Safely Traveling with Photo Gear


Today’s Question: My question is regarding domestic and overseas travel by air with my camera gear. What precautions do you recommend regarding security and protection of photo gear? Have you found TSA approved case locks to be adequate? Domestic and international? I have a rigid, internally padded waterproof case with provisions for 2 padlocks.

Tim’s Quick Answer: Whenever possible, I recommend traveling with your most important gear in your carry-on bag. If you need to pack some gear in your checked luggage, I recommend ensuring that you have the equipment insured, which may require (or benefit from) providing a list of gear with serial numbers to your insurance provider.

More Detail: When traveling with photo gear there is obviously the risk of damage, theft, or lost luggage. Naturally, we want to minimize the risks to our photo gear when traveling.

First and foremost, I recommend keeping all gear in your carry-on bag if possible. If the gear won’t all fit, I suggest prioritizing based on the most important or most valuable items. For example, I will often put my tripod and ball head into a checked bag, along with some of my accessories such as chargers and filters. I wrap these items in clothing or otherwise ensure they will be safe from damage due to rough handling of the luggage.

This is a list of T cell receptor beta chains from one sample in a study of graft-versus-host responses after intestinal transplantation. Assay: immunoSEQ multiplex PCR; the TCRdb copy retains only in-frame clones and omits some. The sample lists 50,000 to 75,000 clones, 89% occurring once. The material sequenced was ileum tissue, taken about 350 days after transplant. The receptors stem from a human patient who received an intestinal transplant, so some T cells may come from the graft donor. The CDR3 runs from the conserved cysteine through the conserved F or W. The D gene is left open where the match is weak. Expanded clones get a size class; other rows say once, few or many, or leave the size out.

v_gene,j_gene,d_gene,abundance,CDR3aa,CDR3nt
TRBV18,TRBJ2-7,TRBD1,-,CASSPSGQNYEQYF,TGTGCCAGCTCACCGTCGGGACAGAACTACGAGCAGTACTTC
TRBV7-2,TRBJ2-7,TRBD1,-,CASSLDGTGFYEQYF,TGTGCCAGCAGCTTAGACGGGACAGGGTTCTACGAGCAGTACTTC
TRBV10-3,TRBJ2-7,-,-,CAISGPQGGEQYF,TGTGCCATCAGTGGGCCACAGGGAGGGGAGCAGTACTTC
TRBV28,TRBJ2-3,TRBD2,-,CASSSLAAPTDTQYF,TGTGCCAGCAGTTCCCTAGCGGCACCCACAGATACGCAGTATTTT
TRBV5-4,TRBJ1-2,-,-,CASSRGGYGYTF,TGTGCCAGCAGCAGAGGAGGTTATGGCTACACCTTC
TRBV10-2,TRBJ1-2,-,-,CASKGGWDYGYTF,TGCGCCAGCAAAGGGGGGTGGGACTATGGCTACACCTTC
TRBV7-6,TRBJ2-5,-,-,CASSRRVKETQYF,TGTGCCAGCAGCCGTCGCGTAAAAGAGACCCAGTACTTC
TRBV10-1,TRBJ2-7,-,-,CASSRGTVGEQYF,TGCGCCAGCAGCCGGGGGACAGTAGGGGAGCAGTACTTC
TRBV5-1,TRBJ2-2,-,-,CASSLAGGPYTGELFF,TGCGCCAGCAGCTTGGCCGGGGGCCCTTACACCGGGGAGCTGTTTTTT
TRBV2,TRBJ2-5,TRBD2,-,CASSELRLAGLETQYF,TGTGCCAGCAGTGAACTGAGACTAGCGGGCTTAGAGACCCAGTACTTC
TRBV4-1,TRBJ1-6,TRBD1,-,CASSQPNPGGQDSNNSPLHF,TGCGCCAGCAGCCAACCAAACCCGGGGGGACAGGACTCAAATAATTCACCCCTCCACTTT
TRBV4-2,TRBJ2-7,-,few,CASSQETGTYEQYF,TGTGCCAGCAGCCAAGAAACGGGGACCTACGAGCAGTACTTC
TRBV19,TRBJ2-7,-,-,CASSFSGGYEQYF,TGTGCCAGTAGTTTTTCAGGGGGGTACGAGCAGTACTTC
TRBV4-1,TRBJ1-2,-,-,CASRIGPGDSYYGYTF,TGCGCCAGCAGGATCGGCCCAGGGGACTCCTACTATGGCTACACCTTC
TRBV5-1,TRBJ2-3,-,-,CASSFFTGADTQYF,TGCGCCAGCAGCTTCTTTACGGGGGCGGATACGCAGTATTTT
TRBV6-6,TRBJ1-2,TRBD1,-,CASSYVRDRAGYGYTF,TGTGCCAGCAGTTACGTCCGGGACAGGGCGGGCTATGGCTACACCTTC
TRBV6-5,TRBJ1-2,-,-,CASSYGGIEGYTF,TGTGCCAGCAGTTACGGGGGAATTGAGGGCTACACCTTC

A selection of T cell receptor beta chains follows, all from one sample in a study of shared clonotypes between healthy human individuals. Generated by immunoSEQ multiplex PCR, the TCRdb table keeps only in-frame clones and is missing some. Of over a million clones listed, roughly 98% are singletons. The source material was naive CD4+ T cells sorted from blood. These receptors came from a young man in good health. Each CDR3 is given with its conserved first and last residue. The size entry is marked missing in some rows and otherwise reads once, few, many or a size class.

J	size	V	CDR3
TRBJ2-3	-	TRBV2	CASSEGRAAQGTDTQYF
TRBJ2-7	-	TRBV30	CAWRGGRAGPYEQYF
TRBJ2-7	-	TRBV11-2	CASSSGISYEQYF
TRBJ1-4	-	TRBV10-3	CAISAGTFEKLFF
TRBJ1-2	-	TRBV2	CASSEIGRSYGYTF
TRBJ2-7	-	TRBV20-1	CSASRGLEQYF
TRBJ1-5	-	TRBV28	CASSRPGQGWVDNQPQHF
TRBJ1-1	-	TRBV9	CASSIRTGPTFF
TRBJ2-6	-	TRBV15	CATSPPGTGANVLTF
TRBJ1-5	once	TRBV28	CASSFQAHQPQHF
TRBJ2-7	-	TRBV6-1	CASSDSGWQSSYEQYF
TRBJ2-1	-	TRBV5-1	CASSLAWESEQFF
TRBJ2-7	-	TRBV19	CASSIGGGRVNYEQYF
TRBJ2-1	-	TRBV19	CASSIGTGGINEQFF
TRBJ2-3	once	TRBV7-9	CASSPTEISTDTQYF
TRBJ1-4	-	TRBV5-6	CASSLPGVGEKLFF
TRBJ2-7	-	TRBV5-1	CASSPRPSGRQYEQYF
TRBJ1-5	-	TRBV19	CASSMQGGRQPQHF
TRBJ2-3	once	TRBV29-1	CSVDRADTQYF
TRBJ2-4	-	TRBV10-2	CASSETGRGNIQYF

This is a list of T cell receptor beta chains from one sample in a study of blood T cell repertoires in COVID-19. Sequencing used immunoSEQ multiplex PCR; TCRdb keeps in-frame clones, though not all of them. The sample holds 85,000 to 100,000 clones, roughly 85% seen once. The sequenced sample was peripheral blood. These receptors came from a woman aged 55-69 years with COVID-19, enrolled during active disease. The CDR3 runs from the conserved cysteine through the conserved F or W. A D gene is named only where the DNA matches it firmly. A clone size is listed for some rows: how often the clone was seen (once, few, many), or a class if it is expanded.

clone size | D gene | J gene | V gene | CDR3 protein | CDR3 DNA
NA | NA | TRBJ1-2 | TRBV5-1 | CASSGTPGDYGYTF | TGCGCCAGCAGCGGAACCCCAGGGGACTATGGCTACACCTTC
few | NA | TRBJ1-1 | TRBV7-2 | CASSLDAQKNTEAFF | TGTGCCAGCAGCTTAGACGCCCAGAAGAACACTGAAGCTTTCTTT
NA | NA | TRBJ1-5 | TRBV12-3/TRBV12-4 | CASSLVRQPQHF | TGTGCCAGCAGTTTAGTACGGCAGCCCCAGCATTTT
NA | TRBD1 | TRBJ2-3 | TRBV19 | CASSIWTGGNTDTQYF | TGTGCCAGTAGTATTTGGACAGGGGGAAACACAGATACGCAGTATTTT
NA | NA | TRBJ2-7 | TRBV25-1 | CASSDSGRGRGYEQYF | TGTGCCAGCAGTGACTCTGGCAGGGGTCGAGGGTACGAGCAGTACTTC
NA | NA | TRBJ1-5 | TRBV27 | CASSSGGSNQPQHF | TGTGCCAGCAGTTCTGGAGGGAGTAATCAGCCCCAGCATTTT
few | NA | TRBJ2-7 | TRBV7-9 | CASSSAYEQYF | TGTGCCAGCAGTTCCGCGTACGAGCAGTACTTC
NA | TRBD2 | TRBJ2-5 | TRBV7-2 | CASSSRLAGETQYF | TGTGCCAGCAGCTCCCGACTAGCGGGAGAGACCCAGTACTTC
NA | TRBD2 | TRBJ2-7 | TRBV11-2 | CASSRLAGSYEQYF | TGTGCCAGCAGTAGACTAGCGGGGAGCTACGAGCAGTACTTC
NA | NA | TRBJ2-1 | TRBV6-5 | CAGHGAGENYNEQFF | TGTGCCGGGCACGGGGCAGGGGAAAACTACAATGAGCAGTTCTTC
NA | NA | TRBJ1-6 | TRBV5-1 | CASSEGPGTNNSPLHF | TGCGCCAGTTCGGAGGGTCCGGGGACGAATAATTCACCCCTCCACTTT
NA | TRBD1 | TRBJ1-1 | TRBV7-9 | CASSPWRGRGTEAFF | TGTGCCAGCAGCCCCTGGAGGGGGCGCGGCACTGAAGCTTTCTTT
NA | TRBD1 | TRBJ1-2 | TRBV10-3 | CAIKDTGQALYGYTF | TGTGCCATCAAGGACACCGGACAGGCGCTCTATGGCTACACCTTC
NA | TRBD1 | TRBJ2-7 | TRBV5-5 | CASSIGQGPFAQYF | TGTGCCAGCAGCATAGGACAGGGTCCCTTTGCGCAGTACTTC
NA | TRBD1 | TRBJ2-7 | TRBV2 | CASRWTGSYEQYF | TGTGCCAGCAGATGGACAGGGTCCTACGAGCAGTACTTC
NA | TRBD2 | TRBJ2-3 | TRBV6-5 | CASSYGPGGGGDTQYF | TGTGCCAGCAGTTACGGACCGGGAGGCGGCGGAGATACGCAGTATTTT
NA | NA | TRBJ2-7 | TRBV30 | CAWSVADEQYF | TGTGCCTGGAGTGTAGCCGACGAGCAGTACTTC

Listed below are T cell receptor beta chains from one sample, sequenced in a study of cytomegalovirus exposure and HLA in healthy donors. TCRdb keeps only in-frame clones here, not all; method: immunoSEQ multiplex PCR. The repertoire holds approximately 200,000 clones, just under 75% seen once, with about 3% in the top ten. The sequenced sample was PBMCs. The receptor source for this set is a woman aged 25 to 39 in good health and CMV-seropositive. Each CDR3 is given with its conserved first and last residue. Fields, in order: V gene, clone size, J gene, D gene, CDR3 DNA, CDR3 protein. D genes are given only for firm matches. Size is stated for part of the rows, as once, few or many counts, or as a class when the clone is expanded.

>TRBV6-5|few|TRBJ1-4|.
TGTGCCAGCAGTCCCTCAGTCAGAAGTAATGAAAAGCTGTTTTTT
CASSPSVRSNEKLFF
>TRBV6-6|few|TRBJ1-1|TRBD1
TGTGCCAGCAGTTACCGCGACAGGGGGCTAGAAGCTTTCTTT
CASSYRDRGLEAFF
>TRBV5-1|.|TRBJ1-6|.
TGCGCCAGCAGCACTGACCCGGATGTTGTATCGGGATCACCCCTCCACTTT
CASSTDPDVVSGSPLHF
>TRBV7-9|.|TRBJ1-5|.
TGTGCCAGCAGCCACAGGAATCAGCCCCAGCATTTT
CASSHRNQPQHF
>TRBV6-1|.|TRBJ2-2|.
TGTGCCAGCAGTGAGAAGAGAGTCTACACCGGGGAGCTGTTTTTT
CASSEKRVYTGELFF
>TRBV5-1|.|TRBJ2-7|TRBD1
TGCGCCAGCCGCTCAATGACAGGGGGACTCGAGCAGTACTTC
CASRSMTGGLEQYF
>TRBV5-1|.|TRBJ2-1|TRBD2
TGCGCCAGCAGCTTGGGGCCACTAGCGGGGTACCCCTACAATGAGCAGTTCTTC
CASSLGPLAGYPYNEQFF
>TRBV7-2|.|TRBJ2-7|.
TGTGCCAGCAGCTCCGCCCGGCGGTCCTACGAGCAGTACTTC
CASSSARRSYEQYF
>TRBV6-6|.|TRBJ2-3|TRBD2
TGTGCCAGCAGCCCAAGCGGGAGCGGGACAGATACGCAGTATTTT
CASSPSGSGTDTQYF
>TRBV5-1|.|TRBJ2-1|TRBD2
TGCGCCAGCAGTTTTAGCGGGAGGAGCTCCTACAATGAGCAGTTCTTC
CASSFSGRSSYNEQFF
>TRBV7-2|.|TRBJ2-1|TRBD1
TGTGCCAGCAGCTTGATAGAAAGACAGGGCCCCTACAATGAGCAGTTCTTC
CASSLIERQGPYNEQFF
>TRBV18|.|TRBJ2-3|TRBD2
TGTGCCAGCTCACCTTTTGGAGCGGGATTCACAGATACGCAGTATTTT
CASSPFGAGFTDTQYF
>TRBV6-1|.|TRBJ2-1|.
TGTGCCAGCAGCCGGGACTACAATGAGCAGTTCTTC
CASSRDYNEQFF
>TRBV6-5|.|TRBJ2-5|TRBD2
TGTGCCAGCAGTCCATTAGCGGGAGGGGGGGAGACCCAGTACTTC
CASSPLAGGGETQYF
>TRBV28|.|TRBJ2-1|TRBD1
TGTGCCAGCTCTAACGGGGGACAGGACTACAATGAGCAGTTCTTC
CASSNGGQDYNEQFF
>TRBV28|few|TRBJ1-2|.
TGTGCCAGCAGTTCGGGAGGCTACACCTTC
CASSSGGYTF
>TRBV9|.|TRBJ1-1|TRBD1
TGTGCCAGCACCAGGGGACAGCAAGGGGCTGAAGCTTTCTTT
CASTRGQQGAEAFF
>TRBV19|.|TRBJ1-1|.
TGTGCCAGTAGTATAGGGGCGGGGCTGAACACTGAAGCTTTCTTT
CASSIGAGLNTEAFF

While I do recommend using a lock for your checked baggage, it is important to keep in mind that locks must be TSA-approved and should not be considered entirely safe. The master keys for these locks can be found beyond the TSA staff who require that they be able to access your bag if they feel a search is warranted. In other words, people other than the TSA can simply unlock your bag with a contraband master key.

Insuring your gear can help manage a situation where the gear is lost, stolen, or damaged. Note that in some cases you will need to register the gear with serial numbers for it to be covered, or to avoid a situation where you aren’t insured for the full value.

Another option is to ship your larger gear to your destination using a shipping service such as DHL, FedEx, or UPS. Be sure to adequately insure the items with the shipping provider when using this approach. You might also consider in some cases renting specific gear at your destination, rather than traveling with it, to avoid the risk of loss or damage during your travels.

There’s no question that putting your camera gear in checked luggage can be somewhat stressful, as you’re hoping the gear actually makes it to your destination. While I’ve never had camera gear go missing during air travel, I have had bags get lost forever by the airline (fortunately not the bag that had photo gear in it). There’s always a risk, so the key is to mitigate the risk as much as possible.